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How to Give Bad News
If you run teams for long enough, you’re going to need to give people bad news.
Sometimes the bad news will be mild: our beloved COO is resigning. Sometimes it will be tough, but within the normal realm of expectations: we missed on some of our goals, and are going to freeze hiring. Sometimes the bad news is terrible: we lost a huge customer, our runway is running out, and we’re going to have to lay off 20% of the company.
No matter the situation, there are some universal steps on how to give bad news.
The Bad News Framework
There are a few basic principles that determine whether bad news leaves people feeling inspired by the challenge, or defeated by worry and disappointment:
Uncertainty causes anxiety
Control brings calm
People deserve the truth
Keeping these in mind, you should take the steps below when you need to deliver a tough message:
First Do Nothing
When you first hear bad news that needs to be shared, do nothing (if you can afford to wait).
Many people, particularly action-oriented doers, will want to react when bad news happens. But reacting is a trap, and will often lead to worse consequences – information revealed prematurely, miss-set expectations, or a panic-inducing tone of communication.
If you just found out that a huge customer is churning or your star engineer is quitting, resist the temptation to react. Take a deep breath, go on a walk, or sleep on it before deciding what to do next. Most startups get hit by terrible news almost constantly – this is why startup veterans look so tired. But for many, all of those bad events didn’t kill their companies!
Write it Down
So you’ve slept and know that you need to actually share the bad news with your team.
You should write down a script with exactly the language that you want to use, even if you aren’t sending anything in writing. In this script, you should cover four key topics:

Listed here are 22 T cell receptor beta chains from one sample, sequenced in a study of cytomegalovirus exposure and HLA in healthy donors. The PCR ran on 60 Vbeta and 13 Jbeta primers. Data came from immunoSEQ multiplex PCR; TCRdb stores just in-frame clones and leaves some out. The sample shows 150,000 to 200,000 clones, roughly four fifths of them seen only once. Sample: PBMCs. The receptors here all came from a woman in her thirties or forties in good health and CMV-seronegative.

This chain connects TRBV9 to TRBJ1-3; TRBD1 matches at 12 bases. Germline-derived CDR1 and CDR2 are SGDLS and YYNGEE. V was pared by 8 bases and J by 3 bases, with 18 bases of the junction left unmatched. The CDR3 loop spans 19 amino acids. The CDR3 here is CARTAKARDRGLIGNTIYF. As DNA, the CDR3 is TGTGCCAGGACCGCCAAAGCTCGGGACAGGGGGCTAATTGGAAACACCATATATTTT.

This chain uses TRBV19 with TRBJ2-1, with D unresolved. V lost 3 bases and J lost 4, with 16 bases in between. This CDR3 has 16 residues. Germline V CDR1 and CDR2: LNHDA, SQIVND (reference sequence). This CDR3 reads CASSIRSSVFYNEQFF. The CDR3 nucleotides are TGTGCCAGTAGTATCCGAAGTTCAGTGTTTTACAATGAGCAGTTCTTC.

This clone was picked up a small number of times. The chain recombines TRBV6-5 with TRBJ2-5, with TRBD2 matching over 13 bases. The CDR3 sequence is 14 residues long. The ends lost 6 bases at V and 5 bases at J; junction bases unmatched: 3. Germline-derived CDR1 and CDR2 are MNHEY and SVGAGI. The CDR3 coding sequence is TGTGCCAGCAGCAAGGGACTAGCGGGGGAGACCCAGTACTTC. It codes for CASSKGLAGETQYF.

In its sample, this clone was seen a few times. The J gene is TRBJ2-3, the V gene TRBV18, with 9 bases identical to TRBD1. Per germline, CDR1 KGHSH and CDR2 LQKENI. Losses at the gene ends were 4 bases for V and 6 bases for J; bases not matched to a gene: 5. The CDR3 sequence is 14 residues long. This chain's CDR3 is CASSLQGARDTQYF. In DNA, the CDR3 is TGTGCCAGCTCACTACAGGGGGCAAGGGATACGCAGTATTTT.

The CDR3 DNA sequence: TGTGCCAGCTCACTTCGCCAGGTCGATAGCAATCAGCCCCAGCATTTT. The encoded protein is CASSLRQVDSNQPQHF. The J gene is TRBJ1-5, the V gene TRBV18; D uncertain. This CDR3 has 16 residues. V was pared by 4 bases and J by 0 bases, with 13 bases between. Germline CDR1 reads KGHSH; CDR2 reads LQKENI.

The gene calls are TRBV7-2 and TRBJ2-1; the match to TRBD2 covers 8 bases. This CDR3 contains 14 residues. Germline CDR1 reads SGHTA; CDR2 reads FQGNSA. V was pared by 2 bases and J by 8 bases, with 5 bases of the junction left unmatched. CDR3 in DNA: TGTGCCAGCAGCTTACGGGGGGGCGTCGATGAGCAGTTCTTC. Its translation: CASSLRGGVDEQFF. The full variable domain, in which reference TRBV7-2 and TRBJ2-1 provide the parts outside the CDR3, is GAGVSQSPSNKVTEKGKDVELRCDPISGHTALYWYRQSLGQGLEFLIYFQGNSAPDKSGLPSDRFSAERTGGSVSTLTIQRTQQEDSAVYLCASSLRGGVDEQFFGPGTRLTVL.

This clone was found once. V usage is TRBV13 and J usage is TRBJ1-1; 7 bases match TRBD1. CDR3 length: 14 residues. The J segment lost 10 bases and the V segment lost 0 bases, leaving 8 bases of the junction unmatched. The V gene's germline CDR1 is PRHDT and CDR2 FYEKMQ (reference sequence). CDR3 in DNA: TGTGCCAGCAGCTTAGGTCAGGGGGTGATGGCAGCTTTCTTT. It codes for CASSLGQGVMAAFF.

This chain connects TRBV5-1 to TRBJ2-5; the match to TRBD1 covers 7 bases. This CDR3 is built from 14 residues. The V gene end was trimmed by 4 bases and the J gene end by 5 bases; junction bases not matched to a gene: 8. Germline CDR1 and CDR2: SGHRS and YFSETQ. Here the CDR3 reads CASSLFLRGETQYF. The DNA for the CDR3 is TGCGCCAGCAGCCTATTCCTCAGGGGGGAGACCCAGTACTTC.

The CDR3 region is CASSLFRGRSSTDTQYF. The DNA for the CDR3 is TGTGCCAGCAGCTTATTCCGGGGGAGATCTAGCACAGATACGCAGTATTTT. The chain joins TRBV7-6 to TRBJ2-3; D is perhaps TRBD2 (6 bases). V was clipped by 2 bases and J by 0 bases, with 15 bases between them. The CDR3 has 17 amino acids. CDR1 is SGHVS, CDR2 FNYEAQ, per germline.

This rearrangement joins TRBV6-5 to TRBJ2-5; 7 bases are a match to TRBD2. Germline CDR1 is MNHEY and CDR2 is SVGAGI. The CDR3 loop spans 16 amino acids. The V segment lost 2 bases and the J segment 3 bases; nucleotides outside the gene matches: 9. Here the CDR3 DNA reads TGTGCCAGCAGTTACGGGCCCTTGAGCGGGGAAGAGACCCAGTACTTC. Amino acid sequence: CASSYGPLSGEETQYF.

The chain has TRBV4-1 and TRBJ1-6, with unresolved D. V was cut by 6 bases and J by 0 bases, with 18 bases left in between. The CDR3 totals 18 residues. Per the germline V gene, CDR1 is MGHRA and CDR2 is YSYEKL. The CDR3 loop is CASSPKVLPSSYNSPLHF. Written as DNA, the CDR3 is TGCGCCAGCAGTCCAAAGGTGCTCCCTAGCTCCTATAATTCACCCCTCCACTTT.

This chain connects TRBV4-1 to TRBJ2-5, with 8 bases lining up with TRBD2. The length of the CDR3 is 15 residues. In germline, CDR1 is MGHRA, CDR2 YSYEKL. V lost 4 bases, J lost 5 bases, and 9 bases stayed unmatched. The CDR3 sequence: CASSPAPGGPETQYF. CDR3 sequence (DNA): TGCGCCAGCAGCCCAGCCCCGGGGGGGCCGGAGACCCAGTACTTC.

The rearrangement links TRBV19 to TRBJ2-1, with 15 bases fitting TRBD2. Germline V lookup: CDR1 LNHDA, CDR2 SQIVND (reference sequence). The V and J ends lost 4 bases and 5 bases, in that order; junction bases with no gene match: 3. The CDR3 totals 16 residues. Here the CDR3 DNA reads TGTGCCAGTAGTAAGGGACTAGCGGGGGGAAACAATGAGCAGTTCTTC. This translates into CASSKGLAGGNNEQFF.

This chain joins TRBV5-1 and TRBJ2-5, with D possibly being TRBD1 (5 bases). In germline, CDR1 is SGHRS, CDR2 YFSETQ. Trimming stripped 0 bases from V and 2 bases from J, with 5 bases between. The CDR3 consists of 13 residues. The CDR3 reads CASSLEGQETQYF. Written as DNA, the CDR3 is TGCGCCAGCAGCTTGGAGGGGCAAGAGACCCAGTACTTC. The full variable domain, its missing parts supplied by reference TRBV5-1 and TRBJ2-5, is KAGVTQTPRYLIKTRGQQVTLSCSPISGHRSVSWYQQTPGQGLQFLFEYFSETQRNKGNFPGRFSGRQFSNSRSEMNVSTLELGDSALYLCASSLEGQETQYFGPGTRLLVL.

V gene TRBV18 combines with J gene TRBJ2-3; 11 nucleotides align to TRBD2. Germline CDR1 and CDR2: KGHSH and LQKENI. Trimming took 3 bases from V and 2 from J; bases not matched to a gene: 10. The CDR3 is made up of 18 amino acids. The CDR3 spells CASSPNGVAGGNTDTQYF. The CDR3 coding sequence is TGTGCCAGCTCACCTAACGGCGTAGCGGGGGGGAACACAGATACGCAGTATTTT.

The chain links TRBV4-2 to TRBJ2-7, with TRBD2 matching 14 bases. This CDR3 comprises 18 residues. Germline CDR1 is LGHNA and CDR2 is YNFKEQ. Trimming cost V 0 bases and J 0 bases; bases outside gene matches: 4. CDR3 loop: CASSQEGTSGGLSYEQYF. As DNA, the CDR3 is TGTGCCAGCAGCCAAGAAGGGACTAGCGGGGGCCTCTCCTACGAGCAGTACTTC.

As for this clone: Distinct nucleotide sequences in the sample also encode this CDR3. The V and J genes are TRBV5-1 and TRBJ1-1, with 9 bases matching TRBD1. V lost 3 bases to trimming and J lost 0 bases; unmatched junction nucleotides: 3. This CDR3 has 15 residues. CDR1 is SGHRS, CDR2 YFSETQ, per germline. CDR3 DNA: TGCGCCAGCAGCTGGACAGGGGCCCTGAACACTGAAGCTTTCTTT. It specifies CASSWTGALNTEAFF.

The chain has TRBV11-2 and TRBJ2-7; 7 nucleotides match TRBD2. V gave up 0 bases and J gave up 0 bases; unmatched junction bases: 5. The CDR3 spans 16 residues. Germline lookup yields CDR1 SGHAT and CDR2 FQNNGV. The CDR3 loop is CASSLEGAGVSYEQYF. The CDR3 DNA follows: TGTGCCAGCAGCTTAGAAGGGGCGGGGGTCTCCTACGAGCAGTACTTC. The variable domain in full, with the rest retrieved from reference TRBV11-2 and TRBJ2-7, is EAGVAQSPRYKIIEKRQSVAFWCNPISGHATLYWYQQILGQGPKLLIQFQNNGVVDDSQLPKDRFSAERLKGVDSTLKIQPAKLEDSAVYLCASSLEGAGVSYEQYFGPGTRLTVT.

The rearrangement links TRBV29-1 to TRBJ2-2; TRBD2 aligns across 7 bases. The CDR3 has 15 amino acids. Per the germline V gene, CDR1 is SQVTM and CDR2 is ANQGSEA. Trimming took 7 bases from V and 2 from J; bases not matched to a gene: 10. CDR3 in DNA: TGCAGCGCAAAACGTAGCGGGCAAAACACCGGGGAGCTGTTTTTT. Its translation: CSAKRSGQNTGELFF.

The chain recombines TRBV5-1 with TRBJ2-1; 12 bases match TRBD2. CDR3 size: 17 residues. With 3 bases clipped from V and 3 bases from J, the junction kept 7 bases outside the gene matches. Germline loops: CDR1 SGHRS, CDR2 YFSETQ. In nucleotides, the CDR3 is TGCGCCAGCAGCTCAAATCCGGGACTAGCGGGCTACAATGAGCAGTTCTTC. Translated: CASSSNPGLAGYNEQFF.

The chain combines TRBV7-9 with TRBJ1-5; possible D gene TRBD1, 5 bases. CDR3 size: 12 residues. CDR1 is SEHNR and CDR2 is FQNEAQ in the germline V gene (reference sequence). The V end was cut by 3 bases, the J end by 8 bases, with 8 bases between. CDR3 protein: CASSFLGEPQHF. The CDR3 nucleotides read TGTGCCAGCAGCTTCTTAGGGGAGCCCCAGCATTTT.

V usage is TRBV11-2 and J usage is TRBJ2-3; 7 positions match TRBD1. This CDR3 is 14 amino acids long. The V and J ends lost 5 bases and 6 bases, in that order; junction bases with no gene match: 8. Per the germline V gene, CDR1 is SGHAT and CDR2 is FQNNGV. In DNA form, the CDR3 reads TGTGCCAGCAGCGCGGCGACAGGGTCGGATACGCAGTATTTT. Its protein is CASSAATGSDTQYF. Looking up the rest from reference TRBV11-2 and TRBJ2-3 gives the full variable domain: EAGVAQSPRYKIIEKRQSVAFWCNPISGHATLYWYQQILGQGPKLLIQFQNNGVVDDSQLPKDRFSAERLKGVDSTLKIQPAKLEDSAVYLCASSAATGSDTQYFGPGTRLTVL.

The bad news
The broader perspective
What comes next
Ways to help
The Bad News
Share the bad news as directly as you think is responsible. The key here is that you don’t want anyone to misinterpret what the bad news is – in particular, you don’t want anyone to overreact. You should use plain language, and explain the situation as simply and clearly as possible. Describing the situation clearly reduces uncertainty, and reduces anxiety as a result.
Keep this section as brief as possible. Humans naturally dwell on things that take up a large amount of time or energy, so by keeping this section short you can mute the emotional reaction.
While you definitely don’t need to share every gory detail, don’t go out of your way to hide any unappealing realities. Information has a way of eventually coming out and it’s more important to preserve trust than temporarily pump morale.
For a simple example, let’s say that a key prospect decided to go with your biggest competitor. Don’t try to avoid panic by saying that they haven’t made up their mind yet, or they’re going to build an alternative in-house. Your team will eventually figure out the truth and your credibility will suffer. As a general rule it’s better to say nothing – or say that you can’t say – than it is to lie.